Property Assessed Clean Energy (PACE) Legal Update – November 2015

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Property Assessed Clean Energy (PACE) Legal Update – November 2015In the past few months, we have seen some decisions regarding Property Assessed Clean Energy Loans (PACE loans) that may open the doors for additional states, counties, and local municipalities to authorize, create, and fund PACE loans within their jurisdictions. PACE loans provide funding from municipalities (through bonds, private funding, and other funding models) to land owners to pay for energy improvements to the owner’s property. The loans are paid back to the municipalities through ad-valorem taxes on the owner’s local property taxes. Because the loans are treated like a tax assessment, PACE loans often have tax lien priority on the subject property. As a result of this priority, other secured lienholders, including purchase money mortgage holders, become at risk of losing their security interest in a tax sale or foreclosure. The Federal Housing Finance Agency, which oversees Fannie Mae, Freddie Mac, and the Federal Home Loan Banks, has issued directives to prohibit the government sponsored enterprises from holding or insuring mortgages on properties subject to a PACE loan, and this directive has resulted in many municipalities choosing not to create residential PACE loan schemes.

The last few months, however, have seen renewed interest in PACE programs throughout the country as a result of a number of changes at the federal and state level. Below, we detail the most interesting events effecting PACE loans in recent months.

FHA Issues Guidance to Support Residential PACE

In late August 2015, the Federal Housing Administration (FHA) announced anticipated guidelines to address the issue of lien priority on properties subject to a PACE loan, particularly for the purchase and sale of such properties to new owners. Under most PACE loan schemes, the PACE loan remains on the property when the property is transferred, creating lien priority problems for lenders who might otherwise offer a purchase money mortgage. The FHA hopes to issue guidance that would, among other provisions: (1) preserve payment priority for first lien mortgages through subordination agreements; and (2) make properties with PACE liens that preserve priority eligible for financing that does not exceed FHA’s maximum combined loan-to-value (CLTV) ratio.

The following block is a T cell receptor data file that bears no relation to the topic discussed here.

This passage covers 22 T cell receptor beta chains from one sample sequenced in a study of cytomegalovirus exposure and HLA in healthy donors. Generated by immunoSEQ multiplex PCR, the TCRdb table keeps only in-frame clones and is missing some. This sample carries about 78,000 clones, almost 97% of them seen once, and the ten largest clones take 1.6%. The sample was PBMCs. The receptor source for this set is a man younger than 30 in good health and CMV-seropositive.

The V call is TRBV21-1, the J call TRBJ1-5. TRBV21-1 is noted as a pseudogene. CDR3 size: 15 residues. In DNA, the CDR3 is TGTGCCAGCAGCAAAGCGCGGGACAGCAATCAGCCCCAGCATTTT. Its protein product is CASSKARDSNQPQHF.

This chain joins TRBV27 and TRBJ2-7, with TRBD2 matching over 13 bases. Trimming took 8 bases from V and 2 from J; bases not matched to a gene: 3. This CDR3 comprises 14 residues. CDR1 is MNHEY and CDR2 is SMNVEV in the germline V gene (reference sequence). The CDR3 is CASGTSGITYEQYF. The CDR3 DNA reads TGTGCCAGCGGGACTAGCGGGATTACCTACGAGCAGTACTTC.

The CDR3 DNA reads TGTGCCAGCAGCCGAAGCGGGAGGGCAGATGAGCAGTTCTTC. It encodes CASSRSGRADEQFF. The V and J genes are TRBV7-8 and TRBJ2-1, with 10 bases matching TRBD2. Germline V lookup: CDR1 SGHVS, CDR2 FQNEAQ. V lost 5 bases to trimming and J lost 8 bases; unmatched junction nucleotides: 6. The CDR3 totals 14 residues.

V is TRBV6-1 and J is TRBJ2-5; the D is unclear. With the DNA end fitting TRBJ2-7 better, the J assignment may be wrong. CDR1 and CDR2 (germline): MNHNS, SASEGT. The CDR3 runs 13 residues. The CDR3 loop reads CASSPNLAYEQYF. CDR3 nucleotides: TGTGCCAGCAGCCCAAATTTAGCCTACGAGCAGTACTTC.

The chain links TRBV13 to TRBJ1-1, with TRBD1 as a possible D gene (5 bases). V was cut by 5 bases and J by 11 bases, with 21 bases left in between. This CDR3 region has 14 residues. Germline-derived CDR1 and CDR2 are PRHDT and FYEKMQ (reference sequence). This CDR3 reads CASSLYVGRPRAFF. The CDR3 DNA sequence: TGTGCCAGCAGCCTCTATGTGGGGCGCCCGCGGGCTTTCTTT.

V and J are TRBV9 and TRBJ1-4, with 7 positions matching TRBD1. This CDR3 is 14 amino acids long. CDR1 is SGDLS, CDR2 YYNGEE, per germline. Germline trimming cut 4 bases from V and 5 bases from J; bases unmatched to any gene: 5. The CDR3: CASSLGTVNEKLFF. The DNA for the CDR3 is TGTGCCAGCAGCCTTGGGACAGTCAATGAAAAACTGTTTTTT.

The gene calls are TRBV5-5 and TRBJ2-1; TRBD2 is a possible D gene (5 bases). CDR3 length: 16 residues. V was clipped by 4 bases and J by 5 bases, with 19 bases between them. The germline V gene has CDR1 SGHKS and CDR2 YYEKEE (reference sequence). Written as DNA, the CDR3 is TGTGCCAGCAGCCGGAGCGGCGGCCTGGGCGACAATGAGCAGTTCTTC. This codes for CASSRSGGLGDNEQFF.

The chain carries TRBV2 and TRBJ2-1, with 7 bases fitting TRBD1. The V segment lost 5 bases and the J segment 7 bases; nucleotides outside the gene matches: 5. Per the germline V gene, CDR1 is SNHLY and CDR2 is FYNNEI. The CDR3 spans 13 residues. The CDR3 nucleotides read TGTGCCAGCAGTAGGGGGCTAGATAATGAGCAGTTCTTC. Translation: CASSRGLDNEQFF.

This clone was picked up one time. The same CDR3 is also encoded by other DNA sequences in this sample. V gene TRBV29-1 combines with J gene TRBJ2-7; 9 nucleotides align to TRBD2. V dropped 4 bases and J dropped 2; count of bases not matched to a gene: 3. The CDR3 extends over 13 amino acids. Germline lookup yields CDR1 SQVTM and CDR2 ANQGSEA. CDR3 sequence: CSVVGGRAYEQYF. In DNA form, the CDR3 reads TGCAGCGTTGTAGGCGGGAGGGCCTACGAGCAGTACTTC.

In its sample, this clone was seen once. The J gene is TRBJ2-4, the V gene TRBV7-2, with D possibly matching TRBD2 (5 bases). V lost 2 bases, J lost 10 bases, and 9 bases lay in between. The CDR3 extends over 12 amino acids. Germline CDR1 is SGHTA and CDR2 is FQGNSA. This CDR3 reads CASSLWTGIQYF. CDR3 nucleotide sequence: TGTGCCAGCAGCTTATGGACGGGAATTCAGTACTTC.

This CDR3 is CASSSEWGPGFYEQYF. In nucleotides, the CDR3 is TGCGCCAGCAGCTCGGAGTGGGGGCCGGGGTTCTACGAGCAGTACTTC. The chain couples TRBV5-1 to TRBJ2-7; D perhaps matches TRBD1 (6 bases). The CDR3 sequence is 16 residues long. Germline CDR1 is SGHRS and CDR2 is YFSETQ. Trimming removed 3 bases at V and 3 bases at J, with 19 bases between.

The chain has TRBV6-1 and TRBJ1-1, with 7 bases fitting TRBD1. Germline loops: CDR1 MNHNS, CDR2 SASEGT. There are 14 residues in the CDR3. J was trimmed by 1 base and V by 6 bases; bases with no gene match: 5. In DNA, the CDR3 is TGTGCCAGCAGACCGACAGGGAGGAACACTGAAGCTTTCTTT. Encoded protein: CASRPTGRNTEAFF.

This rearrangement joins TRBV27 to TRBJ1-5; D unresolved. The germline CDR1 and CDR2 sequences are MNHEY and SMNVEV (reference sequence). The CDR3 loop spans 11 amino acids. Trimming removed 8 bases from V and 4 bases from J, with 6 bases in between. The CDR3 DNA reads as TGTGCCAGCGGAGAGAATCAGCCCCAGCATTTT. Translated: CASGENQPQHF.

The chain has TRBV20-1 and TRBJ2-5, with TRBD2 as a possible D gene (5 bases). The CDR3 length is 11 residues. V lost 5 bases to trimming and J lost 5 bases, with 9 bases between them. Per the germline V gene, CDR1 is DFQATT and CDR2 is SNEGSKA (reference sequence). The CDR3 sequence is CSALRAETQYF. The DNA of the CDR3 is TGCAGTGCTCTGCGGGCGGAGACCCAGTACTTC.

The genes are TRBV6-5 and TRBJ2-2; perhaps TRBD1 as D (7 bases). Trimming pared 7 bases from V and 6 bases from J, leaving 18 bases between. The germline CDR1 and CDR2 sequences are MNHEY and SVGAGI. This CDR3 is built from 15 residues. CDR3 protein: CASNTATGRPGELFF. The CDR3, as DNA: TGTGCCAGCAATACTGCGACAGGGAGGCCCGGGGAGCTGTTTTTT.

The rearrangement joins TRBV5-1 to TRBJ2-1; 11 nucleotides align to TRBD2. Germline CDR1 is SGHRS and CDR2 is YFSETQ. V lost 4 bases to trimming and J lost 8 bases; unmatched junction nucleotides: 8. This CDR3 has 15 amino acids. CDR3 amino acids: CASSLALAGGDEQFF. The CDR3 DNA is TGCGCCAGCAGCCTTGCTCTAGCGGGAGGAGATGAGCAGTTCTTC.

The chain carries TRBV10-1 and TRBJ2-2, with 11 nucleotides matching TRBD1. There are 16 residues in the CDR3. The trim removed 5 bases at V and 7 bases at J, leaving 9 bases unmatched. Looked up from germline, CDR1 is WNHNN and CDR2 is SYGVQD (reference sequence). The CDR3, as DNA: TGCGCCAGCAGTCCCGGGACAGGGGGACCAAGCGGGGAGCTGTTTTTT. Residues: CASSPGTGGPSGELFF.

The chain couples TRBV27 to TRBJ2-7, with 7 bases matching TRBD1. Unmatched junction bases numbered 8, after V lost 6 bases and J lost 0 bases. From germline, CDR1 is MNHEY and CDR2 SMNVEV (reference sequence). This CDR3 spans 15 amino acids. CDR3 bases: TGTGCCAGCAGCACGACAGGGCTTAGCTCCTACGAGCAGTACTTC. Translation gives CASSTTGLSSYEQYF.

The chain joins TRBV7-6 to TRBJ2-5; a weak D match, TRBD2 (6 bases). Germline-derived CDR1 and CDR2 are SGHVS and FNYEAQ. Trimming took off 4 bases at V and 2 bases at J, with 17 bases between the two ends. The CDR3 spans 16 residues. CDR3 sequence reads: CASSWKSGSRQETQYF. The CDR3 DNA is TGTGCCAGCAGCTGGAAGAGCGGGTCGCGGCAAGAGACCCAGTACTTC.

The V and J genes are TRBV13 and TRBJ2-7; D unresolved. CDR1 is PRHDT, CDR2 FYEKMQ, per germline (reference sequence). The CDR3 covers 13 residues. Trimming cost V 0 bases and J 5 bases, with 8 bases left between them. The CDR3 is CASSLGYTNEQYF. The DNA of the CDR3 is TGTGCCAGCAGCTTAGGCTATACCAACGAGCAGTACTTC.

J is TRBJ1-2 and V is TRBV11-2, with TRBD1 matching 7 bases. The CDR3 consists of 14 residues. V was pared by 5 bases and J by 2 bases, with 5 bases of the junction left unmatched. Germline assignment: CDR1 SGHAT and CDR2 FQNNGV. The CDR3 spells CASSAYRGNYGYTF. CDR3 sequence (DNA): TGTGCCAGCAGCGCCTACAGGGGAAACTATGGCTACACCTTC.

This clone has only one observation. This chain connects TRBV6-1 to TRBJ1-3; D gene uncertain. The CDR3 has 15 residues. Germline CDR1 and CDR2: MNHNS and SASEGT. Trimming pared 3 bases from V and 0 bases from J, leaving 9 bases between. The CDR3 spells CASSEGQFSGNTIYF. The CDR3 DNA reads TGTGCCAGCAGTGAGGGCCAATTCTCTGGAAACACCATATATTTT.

New guidelines would allow people interested in purchasing a property with a pre-existing PACE lien the required mortgage financing. As a result, counties and municipalities that have previously held off on establishing PACE programs because of the Federal Housing Finance Agency’s prohibitions may reconsider the benefits of such PACE programs within their jurisdictions.

Florida Supreme Court Upholds Bond Validation to Fund PACE Loans

On October 1, 2015, the Florida Supreme Court issued two decisions related to a Florida county’s ability to validate bonds issued in order to fund PACE loans. In Thomas v. Clean Energy Coastal Corridor and Reynolds v. Leon County Energy Improvement District, et al., the Florida Supreme Court addressed whether a number of counties could validate a bond issued to fund qualifying PACE loans on real property. The bonds were issued by third-party entities that intended to fund loans to real property owners in exchange for non-ad valorem property assessments issued by the relevant municipality. At issue was whether the bonds could be validated when the anticipated financing agreement for the PACE loans issued by the third-party entity provide for a remedy – judicial foreclosure sale – not authorized under Florida law for the collection of tax assessments. The Court found that the bonds could be validated but remanded the cases to require that all references to judicial foreclosure remedies be removed from the PACE financing agreements.

These two decisions come after a previous Florida Supreme Court decisions, issued last February, which upheld the constitutionality of the Florida statute authorizing PACE funding in the state. Taken together, the Court’s decisions are seen as a big win by environmental advocacy groups, who hope that more Florida municipal governments will now authorize PACE programs in their jurisdictions to fund additional energy improvements.